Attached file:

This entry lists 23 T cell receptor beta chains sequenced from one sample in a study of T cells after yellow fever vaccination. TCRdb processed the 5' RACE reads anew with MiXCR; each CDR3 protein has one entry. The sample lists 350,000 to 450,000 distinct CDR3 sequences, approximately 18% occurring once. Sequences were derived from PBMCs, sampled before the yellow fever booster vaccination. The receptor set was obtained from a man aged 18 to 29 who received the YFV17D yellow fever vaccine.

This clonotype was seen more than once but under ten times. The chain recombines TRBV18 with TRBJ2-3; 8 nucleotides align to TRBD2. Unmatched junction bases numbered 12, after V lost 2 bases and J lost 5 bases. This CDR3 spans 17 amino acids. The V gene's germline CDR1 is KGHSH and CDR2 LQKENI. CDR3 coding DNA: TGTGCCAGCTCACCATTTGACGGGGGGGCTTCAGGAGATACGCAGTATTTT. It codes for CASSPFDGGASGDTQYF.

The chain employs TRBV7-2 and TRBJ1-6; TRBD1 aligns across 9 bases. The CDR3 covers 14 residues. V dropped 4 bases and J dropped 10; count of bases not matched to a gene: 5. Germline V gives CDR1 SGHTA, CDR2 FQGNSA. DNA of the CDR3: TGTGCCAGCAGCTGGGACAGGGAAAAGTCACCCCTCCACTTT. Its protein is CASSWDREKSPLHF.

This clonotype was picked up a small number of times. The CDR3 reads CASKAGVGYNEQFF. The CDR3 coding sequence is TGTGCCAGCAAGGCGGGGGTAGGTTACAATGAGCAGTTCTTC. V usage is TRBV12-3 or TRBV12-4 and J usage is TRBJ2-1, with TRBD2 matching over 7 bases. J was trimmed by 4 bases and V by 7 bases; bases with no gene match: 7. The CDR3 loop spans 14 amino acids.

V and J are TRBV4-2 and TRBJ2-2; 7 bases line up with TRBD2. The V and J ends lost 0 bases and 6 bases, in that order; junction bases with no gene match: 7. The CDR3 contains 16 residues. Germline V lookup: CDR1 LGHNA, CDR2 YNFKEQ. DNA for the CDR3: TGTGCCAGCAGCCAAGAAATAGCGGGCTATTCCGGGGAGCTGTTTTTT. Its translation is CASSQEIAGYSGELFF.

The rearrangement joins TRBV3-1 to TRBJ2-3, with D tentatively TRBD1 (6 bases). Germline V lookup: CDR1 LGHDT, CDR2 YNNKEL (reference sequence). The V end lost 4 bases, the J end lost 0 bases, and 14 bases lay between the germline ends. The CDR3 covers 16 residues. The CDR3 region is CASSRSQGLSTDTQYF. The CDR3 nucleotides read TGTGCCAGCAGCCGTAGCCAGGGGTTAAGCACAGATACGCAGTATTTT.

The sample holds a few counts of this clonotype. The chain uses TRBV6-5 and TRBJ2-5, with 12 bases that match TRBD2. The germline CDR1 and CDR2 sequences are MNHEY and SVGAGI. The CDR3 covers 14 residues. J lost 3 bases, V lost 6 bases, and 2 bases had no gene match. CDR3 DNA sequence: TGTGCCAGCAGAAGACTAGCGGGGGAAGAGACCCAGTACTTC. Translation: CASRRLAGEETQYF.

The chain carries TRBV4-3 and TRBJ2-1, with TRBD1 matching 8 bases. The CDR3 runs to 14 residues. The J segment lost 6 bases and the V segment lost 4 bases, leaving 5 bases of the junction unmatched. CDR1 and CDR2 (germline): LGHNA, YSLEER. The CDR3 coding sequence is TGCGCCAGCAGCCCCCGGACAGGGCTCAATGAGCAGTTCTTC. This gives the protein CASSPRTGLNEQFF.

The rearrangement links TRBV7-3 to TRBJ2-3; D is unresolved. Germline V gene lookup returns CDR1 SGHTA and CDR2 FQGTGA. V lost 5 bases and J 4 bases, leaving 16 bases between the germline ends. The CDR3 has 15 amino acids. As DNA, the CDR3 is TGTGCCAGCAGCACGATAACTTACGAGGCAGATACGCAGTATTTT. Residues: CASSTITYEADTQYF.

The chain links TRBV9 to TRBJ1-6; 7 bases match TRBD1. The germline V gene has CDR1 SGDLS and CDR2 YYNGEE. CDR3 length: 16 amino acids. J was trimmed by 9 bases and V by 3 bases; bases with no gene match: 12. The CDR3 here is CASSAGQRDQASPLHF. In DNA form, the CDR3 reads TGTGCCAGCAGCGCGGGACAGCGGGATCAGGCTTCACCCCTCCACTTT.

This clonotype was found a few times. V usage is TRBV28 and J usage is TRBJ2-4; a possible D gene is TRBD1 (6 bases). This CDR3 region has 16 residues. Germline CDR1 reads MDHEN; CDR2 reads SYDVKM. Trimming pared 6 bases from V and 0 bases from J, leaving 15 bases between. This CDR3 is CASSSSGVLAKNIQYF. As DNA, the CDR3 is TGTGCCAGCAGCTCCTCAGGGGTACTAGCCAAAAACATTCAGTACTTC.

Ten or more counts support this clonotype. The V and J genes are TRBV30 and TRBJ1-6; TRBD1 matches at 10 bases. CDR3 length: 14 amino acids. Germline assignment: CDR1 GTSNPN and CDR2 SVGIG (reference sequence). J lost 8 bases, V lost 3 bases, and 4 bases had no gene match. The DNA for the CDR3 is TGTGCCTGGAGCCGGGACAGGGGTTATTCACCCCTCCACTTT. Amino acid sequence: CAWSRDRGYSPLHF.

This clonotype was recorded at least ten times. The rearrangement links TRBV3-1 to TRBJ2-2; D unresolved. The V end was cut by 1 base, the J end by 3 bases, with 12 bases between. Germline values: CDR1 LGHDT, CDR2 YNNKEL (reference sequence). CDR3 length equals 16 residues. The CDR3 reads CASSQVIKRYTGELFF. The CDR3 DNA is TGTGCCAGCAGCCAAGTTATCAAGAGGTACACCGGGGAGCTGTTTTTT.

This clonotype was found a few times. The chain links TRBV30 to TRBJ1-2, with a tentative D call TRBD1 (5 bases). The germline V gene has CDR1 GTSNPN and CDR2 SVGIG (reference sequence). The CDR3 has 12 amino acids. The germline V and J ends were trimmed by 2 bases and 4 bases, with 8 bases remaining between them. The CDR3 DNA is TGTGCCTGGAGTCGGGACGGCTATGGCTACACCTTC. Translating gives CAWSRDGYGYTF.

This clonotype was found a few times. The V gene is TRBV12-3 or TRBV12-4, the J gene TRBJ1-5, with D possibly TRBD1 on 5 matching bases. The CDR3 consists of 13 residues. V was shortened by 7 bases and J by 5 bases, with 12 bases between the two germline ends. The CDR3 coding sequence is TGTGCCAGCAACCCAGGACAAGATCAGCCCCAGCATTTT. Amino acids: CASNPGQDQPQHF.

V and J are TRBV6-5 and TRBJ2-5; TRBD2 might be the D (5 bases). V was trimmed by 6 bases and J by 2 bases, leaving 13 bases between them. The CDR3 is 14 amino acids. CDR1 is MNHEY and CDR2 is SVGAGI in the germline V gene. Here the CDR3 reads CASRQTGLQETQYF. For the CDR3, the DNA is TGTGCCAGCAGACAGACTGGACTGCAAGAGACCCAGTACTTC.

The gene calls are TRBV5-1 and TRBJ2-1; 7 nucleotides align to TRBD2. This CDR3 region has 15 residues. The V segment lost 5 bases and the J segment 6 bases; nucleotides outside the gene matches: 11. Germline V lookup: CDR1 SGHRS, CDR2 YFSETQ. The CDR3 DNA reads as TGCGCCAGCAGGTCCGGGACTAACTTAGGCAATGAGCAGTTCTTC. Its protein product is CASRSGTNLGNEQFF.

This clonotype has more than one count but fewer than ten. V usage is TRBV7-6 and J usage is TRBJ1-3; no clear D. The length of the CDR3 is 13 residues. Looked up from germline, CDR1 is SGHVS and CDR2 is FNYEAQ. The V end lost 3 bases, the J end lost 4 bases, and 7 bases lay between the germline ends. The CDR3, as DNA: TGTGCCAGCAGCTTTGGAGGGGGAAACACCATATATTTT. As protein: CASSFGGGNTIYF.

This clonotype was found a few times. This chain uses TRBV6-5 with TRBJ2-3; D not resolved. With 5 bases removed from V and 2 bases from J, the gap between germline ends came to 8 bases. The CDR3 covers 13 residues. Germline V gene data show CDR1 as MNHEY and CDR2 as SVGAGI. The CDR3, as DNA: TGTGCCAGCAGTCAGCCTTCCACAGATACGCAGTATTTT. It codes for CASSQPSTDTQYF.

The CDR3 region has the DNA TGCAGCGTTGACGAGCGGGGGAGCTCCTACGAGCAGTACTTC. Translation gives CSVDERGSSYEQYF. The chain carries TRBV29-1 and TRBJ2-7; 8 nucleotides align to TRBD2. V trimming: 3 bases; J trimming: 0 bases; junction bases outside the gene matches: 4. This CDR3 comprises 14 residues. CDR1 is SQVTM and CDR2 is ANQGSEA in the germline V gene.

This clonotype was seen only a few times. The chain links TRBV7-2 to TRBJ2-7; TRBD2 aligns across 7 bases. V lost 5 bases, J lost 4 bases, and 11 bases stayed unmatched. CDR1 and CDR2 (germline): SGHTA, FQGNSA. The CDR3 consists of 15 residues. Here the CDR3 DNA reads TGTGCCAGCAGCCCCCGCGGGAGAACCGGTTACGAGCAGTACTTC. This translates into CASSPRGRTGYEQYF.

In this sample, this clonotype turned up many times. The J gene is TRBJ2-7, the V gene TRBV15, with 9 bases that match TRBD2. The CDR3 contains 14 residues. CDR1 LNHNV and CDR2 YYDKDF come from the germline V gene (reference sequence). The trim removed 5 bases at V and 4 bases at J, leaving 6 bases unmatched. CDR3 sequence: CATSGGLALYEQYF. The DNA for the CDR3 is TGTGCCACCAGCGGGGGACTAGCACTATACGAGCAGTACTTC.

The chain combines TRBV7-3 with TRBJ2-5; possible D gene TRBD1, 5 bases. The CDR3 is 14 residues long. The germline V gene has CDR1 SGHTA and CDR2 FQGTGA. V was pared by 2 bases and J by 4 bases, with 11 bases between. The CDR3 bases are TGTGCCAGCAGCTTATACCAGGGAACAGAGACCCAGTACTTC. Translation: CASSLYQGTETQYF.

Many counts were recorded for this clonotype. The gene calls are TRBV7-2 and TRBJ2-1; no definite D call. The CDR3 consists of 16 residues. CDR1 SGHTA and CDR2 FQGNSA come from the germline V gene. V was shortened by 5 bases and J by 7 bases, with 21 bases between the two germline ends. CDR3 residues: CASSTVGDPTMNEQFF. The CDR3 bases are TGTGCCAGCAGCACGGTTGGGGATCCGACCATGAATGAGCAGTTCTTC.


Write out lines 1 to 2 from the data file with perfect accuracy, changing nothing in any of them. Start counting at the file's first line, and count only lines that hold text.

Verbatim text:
This entry lists 23 T cell receptor beta chains sequenced from one sample in a study of T cells after yellow fever vaccination. TCRdb processed the 5' RACE reads anew with MiXCR; each CDR3 protein has one entry. The sample lists 350,000 to 450,000 distinct CDR3 sequences, approximately 18% occurring once. Sequences were derived from PBMCs, sampled before the yellow fever booster vaccination. The receptor set was obtained from a man aged 18 to 29 who received the YFV17D yellow fever vaccine.

This clonotype was seen more than once but under ten times. The chain recombines TRBV18 with TRBJ2-3; 8 nucleotides align to TRBD2. Unmatched junction bases numbered 12, after V lost 2 bases and J lost 5 bases. This CDR3 spans 17 amino acids. The V gene's germline CDR1 is KGHSH and CDR2 LQKENI. CDR3 coding DNA: TGTGCCAGCTCACCATTTGACGGGGGGGCTTCAGGAGATACGCAGTATTTT. It codes for CASSPFDGGASGDTQYF.